Animal rights activists rallied outside Saks Fifth Avenue near Union Square on Tuesday, demanding that the luxury department store prove it is in compliance with a new city law banning the sale of fur clothing.
Parts of the ban, passed unanimously by the San Francisco Board of Supervisors on March 20, 2018, took effect on January 1.
Stores are now prohibited from selling fur ordered after that date, but an amendment added by former Supervisor Katy Tang, who also introduced the ban, gives them until January 2020 to clean out existing inventory.
The issue for The City now becomes how to enforce the ban, which affects some 50 retailers in downtown San Francisco, according to Robbie Silver, a spokesperson for the Union Square Business Improvement District. Silver said that “fur sales accounted for approximately $40 million per year from San Francisco’s economy.”
Per the law, the Department of Public Health will act as the enforcement agent for any violations, and may request invoices from retailers to prove that any fur clothing remaining for sale was obtained before March 20.
Violators have 24 hours to take corrective measures, or else face fees ranging from $500, for the first offense, up to $1,000.
A public health spokesperson did not respond to requests for comment by press time, but Tang said that she has been working with the department on enforcement.
Animal rights activists, however, are not waiting for The City to take action.
“Oftentimes with legislation that protects animals the problem is the enforcement. Even if a law exists there really is nobody that has the [manpower] to check all these stores,” said Cassie King, an organizer with grassroots animal rights network Direct Action Everywhere. King said the group’s practice is to “bring [violations] to the attention of as many people as possible. “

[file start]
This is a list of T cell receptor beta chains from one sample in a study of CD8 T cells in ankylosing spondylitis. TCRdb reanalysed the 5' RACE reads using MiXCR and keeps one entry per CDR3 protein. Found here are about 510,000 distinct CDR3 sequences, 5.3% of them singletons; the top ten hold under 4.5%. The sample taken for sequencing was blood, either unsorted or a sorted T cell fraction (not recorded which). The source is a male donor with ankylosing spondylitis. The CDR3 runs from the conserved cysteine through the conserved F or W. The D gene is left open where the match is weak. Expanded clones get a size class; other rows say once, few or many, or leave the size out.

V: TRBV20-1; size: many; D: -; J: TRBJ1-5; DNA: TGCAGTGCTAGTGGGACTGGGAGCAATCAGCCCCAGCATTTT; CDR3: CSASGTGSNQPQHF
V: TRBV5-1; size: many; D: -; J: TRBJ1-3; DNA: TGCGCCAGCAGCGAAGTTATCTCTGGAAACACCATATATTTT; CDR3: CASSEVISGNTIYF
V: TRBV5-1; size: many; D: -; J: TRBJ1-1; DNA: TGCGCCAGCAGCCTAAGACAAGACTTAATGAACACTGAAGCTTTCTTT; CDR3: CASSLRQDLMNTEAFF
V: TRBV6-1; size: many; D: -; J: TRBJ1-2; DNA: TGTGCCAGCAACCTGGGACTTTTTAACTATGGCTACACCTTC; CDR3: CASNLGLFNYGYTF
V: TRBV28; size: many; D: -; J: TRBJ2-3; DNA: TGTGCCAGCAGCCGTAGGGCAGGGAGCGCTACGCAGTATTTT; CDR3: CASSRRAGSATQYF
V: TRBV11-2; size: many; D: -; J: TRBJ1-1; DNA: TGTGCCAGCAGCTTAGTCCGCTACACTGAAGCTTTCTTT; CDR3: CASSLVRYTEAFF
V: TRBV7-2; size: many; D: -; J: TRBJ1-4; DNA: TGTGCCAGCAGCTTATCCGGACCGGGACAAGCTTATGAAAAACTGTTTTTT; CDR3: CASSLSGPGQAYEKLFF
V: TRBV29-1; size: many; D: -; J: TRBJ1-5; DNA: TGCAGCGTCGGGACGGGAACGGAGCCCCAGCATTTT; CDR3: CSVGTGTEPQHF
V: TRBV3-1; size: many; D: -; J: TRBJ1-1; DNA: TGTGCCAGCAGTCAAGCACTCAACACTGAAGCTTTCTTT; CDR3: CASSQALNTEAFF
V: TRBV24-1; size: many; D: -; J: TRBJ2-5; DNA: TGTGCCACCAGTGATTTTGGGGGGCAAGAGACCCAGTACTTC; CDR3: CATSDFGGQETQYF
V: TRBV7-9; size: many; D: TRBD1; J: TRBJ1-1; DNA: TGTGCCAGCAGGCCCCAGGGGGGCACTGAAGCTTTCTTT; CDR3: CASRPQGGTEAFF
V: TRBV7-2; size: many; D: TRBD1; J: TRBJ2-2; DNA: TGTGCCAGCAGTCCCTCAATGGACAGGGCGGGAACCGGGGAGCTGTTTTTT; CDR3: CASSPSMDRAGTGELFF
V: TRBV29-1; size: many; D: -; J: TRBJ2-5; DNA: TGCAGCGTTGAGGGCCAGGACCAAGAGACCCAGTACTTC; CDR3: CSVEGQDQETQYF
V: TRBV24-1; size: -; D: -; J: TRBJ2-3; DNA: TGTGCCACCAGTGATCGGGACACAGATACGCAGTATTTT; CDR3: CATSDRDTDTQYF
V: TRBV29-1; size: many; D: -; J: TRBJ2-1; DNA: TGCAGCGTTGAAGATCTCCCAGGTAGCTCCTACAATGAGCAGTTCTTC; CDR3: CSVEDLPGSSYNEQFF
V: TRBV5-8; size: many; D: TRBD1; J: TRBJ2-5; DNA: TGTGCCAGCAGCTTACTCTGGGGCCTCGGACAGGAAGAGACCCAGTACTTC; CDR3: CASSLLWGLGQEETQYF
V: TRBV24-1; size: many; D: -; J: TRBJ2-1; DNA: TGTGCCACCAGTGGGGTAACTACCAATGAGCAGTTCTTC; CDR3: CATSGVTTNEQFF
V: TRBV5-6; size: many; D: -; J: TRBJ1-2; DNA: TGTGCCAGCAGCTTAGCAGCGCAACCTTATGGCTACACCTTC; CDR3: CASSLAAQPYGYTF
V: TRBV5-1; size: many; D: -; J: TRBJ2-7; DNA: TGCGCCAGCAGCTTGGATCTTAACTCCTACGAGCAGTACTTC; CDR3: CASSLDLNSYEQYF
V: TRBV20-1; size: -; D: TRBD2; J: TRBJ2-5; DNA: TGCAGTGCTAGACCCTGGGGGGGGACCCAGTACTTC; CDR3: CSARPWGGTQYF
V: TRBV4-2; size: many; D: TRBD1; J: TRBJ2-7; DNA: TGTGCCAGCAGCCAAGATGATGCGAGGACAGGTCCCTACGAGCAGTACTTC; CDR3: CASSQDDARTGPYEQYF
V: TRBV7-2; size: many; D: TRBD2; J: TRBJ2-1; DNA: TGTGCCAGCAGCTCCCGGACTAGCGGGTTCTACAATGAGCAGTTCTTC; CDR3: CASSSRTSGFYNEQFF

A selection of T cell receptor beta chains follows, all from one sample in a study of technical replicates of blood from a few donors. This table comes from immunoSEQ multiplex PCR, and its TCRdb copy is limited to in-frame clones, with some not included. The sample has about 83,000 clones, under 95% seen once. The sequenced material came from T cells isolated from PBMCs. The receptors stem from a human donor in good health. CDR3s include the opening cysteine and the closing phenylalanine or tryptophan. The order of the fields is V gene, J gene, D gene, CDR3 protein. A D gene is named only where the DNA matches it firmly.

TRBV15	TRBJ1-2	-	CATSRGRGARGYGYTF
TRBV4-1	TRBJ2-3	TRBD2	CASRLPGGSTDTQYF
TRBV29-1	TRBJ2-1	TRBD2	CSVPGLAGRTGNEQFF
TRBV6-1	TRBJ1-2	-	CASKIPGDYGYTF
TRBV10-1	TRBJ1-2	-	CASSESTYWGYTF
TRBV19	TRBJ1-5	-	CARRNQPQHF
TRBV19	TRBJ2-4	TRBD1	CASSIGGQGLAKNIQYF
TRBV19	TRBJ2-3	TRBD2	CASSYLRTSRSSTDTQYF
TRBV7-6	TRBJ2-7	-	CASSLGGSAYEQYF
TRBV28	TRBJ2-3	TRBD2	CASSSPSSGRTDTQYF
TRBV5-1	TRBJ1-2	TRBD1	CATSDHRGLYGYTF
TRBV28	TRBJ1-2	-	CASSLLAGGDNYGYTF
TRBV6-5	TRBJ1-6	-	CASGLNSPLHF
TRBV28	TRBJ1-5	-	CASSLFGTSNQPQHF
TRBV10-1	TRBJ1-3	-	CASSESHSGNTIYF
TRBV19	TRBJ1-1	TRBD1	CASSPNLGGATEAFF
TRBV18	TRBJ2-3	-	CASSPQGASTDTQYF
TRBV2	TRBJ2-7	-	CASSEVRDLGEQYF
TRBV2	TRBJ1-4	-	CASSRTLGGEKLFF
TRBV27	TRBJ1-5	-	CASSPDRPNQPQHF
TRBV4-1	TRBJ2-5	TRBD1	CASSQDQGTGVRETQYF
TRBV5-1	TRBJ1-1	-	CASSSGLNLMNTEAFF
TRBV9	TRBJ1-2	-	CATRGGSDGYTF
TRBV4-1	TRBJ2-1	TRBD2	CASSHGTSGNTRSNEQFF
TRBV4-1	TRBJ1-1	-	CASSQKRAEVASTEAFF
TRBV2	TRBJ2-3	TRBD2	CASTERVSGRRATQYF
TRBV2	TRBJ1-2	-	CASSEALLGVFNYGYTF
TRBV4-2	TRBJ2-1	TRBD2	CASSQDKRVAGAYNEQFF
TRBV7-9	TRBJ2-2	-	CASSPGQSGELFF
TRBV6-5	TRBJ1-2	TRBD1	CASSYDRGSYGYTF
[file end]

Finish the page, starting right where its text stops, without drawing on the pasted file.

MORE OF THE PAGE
To that end, some four dozen organizers with Direct Action Everywhere gathered outside of Saks Fifth Avenue on New Year’s Day to demand that management there show documentation proving that fur clothing still on sale at the store was ordered before March 20.
“We found in Nordstrom’s those products had been completely removed. In other stores that still had fur products being sold, they were willing to produce the documentation that the furs were purchased before the ban was passed on March 20,” King said.
”At Saks Fifth Avenue, they basically hid from us, and said they needed to get a phone number for the right person to call….but never followed up with us,” added King.
According to King, Tuesday’s action was “day one.”
“We will follow up with places that still had fur products to sale, and especially with Saks because they are potentially violating the law right now,” she said.
A spokesperson for Saks Fifth Avenue did not return a request for comment by press time.
The law does not specifically state that the retailers must show invoices to anyone who requests them, but animal rights activists said that other stores inspected by the group have complied.
Matt Johnson, a spokesperson for Direct Action Everywhere, added that the advocates plan to file an official complaint with the department after they revisited the store on Wednesday and were again denied a conversation about whether or not the store is in compliance with the law.
“We had an individual who went back to Saks and he saw an estimated 90 fur items of real fur and he was asked not to take pictures and asked to leave,” said Johnson.
Silver, of the Union Square BID, said that he was unaware of Tuesday’s protest but added that the BID is “constantly working with businesses across all sectors on legislative issues that do come up.
“We encourage folks interested in learning more about the fur ban to read those deadlines,” he said.
Berkeley and West Hollywood also have fur bans in place, and the City of Los Angeles began the process in September.
California Assemblymember Laura Friedman proposed a statewide ban on new fur products earlier this month.